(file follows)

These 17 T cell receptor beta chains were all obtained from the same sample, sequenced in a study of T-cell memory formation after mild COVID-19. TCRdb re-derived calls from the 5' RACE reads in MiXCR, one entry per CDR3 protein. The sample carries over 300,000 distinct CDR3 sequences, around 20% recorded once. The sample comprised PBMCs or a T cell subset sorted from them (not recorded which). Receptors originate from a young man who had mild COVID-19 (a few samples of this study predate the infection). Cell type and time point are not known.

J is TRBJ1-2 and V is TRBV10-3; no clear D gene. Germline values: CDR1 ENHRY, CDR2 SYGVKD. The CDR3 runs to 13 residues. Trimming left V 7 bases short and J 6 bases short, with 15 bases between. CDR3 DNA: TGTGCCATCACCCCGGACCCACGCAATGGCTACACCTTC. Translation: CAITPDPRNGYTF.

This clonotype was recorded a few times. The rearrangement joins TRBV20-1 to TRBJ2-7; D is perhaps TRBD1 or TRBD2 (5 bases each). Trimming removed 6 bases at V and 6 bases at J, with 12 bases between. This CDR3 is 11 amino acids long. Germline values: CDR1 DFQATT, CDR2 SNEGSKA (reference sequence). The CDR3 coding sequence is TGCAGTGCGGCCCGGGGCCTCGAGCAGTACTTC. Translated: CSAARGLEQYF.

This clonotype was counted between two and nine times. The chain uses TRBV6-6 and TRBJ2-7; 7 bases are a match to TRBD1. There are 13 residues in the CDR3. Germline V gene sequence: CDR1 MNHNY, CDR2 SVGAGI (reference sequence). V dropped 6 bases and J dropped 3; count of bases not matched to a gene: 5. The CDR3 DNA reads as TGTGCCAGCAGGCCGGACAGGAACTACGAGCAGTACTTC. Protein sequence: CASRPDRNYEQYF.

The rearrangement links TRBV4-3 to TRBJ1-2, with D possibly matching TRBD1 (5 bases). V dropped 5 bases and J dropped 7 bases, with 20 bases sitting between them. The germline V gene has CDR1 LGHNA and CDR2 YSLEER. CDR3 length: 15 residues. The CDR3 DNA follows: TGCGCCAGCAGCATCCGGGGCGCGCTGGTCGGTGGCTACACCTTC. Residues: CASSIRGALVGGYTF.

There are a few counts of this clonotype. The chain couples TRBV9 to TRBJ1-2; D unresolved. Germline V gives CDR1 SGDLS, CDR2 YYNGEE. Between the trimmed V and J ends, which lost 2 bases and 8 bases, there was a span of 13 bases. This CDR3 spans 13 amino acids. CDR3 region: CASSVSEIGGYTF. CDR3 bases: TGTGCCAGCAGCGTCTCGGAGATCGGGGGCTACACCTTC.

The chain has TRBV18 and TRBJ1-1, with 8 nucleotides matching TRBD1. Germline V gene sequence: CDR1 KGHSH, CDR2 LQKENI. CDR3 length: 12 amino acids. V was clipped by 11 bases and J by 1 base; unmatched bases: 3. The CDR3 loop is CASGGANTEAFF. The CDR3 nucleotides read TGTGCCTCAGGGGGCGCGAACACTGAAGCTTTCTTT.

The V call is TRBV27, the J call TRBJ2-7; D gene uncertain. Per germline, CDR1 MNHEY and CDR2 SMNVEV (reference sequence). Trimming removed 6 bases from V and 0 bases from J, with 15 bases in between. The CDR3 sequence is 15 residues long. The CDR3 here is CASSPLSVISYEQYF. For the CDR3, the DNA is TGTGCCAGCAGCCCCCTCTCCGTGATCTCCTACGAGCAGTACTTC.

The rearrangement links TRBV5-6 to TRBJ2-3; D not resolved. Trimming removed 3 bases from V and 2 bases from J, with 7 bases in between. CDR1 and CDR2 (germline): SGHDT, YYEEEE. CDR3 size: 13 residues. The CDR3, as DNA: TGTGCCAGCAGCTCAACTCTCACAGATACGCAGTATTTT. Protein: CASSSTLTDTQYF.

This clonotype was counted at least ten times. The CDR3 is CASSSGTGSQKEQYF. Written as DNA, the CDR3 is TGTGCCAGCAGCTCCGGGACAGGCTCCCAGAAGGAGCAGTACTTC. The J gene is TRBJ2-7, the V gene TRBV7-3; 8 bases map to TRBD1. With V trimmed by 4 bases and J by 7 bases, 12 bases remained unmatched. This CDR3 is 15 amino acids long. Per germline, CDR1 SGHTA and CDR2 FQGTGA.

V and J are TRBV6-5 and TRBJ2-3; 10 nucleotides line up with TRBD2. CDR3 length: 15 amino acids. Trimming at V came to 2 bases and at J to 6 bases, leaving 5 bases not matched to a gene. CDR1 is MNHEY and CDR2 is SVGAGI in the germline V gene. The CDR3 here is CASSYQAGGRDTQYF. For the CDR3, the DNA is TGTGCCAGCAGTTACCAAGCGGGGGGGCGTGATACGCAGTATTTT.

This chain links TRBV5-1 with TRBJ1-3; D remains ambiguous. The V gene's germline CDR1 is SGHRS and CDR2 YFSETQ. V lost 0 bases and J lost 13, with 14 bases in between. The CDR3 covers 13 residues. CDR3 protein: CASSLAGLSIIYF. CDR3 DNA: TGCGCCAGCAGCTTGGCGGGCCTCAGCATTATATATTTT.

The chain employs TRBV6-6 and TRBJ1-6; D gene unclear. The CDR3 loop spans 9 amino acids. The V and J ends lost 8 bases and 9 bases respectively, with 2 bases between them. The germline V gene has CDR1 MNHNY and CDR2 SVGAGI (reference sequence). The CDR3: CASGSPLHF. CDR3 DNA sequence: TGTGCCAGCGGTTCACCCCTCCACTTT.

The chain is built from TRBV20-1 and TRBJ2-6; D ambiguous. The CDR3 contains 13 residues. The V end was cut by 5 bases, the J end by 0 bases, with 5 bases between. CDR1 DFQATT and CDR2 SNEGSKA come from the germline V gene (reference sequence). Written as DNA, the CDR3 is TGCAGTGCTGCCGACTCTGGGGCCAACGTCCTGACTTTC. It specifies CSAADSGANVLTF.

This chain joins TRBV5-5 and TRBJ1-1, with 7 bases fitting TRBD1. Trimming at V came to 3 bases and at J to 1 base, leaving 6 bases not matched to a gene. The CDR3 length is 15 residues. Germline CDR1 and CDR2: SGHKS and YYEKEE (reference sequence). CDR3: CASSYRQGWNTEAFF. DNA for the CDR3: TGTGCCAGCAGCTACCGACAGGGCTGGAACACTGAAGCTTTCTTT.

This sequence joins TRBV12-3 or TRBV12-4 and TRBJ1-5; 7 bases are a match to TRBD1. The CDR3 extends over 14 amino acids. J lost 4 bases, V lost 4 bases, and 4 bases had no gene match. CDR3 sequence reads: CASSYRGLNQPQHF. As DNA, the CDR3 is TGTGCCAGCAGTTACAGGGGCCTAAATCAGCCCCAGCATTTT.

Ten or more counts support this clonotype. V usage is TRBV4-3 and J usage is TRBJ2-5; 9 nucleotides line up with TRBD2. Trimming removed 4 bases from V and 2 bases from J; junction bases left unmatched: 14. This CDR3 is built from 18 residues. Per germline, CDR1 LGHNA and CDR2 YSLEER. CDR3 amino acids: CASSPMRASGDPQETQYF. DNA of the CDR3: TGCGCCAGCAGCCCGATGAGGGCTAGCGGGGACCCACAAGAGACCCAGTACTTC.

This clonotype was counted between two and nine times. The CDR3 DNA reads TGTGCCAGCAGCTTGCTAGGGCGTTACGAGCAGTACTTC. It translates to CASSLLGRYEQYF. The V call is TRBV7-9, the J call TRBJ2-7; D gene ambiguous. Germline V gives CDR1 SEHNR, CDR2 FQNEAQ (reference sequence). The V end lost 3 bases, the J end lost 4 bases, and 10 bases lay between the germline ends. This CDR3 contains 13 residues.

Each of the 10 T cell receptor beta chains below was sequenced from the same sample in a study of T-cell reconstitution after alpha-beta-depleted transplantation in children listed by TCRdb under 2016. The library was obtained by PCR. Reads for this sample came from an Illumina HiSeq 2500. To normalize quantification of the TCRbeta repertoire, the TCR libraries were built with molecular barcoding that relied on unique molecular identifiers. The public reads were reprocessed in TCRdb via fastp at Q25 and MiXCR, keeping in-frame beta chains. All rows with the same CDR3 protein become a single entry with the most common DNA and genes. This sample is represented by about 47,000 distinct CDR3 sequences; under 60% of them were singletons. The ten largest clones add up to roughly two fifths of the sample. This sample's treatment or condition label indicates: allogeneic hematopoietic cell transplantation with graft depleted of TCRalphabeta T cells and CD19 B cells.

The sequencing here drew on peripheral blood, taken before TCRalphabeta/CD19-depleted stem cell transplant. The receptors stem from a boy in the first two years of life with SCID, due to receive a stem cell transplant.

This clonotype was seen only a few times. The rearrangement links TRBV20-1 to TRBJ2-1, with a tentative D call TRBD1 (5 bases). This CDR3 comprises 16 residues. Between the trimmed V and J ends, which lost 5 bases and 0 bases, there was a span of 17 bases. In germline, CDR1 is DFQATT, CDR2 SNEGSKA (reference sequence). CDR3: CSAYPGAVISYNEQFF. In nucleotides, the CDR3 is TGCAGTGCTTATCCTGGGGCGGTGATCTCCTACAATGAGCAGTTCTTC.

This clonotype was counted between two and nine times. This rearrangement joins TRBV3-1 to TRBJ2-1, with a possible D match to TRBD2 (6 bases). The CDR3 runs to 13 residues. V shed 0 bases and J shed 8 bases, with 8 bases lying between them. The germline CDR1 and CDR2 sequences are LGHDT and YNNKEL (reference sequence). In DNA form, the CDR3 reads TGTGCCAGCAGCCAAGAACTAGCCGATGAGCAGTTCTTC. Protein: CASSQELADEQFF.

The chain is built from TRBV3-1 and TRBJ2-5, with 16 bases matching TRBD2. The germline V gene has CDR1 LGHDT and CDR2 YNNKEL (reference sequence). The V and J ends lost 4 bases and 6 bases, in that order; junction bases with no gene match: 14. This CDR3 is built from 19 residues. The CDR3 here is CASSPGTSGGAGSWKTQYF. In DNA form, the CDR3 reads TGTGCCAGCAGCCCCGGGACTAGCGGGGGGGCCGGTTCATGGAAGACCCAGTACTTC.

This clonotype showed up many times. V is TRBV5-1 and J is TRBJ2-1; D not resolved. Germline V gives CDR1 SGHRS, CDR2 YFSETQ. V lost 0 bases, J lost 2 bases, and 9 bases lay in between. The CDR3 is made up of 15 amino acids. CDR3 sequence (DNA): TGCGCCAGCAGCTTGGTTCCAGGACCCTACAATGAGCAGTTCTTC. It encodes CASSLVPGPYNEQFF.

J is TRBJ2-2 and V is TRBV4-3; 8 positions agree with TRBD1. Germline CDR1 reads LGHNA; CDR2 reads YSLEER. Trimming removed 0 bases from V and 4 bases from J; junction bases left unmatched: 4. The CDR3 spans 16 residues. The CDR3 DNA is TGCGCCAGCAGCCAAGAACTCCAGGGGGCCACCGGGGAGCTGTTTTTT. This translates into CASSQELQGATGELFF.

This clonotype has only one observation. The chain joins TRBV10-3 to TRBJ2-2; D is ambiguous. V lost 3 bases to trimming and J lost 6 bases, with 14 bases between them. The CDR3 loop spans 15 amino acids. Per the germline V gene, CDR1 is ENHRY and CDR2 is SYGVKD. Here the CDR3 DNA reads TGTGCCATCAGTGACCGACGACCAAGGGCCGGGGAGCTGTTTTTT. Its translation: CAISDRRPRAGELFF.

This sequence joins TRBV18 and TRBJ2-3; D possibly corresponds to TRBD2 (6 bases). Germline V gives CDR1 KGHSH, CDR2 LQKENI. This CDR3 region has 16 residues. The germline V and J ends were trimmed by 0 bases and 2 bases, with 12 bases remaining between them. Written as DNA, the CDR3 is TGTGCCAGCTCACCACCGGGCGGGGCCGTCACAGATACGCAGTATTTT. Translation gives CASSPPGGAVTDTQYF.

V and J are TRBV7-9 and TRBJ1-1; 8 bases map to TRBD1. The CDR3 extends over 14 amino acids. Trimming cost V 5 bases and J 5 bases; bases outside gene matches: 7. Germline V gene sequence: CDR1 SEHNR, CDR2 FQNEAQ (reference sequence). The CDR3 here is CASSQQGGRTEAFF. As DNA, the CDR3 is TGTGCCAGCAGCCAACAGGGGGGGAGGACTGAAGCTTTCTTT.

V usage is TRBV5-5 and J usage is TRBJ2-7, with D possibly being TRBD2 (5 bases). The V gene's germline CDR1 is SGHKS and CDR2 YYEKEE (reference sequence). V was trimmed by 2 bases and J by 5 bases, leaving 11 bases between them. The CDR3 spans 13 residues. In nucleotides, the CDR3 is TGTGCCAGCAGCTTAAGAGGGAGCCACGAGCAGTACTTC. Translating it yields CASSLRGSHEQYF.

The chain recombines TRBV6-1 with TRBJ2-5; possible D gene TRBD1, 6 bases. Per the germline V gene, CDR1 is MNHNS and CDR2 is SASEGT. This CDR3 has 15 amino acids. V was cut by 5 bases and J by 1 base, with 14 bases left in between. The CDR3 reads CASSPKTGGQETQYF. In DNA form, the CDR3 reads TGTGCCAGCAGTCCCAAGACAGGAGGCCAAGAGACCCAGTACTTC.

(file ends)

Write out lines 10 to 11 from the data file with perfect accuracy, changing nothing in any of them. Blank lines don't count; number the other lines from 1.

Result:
This clonotype was counted at least ten times. The CDR3 is CASSSGTGSQKEQYF. Written as DNA, the CDR3 is TGTGCCAGCAGCTCCGGGACAGGCTCCCAGAAGGAGCAGTACTTC. The J gene is TRBJ2-7, the V gene TRBV7-3; 8 bases map to TRBD1. With V trimmed by 4 bases and J by 7 bases, 12 bases remained unmatched. This CDR3 is 15 amino acids long. Per germline, CDR1 SGHTA and CDR2 FQGTGA.

V and J are TRBV6-5 and TRBJ2-3; 10 nucleotides line up with TRBD2. CDR3 length: 15 amino acids. Trimming at V came to 2 bases and at J to 6 bases, leaving 5 bases not matched to a gene. CDR1 is MNHEY and CDR2 is SVGAGI in the germline V gene. The CDR3 here is CASSYQAGGRDTQYF. For the CDR3, the DNA is TGTGCCAGCAGTTACCAAGCGGGGGGGCGTGATACGCAGTATTTT.